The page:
How to Care for your Senior Horse – Top 6 Things You Need to Know About Senior Horse Health

Senior Horse Care

Keeping your senior horse in the best shape requires specialized care at every stage of their life. When caring for an older horse, a good balance of regular exercise, strategic nutrition, and weight management are extremely important. Senior horse health involves everything from hoof care to joint support to regular farrier visits to dental exams.

These top senior horse health tips can help you ensure you’re providing your older horse with an optimum quality of life.

1. Monitor Vitals

To keep your senior horse healthy as they age, it’s essential to monitor your horse’s health and consult your vet frequently. Both you and your veterinarian should routinely document your horse’s temperature, pulse, and respiration (TPR) rate – there’s handy information on finding those vital signs available in our guide to taking and understanding TPR measurements.

2. Stay Up to Date on Vaccinations

In addition to closely monitoring vitals, a visit from your vet is a great opportunity to talk about vaccinations and which ones they recommend for your aging horse. Similar to aging humans, older horses are often more likely to have lower immune systems. Your vet may recommend giving vaccines to protect for example, against West Nile. These vaccines may be done separately or more frequently throughout the year to ensure a stronger immune response.

3. Maintain a Healthy Weight

It’s especially important to keep track of your older horse’s weight, as both weight loss and weight gain could be signs of larger issues. As horses age, it can become harder and harder for them to digest protein and fiber. Unhealthy weight loss can be caused by parasites, illness, or dental issues and can often be resolved with a the right horse supplements, changed diet and appropriate medication.

Older horses that are overweight may experience issues with their hooves, joints, and muscles due to the added stress. Giving your senior horses regular exercise will help maintain a healthy weight and increase intestinal motility, which will help prevent spasmodic colic.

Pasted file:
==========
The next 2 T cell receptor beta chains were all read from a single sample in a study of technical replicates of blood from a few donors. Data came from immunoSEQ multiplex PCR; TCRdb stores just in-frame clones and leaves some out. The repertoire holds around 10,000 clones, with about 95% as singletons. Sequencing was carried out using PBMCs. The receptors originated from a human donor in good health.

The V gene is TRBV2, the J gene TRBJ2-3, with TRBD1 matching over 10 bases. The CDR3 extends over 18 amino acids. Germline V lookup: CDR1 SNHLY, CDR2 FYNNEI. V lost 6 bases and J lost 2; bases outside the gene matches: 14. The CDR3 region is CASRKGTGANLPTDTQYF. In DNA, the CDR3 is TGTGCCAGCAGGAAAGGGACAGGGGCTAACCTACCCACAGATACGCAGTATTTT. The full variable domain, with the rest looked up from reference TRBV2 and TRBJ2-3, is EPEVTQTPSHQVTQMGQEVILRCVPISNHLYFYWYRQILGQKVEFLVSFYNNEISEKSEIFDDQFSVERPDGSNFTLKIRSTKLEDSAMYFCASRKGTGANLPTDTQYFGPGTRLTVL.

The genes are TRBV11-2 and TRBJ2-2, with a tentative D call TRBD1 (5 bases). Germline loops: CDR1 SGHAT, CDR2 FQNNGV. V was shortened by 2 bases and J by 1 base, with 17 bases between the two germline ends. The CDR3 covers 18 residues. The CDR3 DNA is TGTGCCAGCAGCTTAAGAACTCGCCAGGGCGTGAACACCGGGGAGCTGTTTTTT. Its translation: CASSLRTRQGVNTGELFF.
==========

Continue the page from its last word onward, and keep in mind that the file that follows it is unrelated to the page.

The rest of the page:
Naturally, the best way to keep your older horse healthy is to have a veterinarian visit on a consistent schedule. While annual check-ups work well for most senior horses, you should check with your vet in case your horse might need additional attention. Your vet may request to check up on your horse more as they age, as senior horses are more prone to arthritis and cancer than their younger counterparts.

Remember to speak with your veterinarian about your older horse’s gut health and exercise levels if you notice any unusual fluctuations in their weight.

4. Stay on Top of Dental Care

Another potential reason for weight loss or other hazardous health effects is poor dental care. Your senior horse’s teeth will continue to wear down as they age and may develop sharp points or even cavities. In extreme cases, your horse could even lose their teeth or develop ulcerations in their mouth. Scheduling dental exams for your senior horse every six months should help you keep on top of their oral hygiene.

For older horses, feeding time cannot be rushed– since they can’t chew as quickly as their younger equine friends, your senior horse may need some extra chow time. They might also benefit from eating separately from the other horses, having multiple sources of food, and eating smaller meals multiple times a day.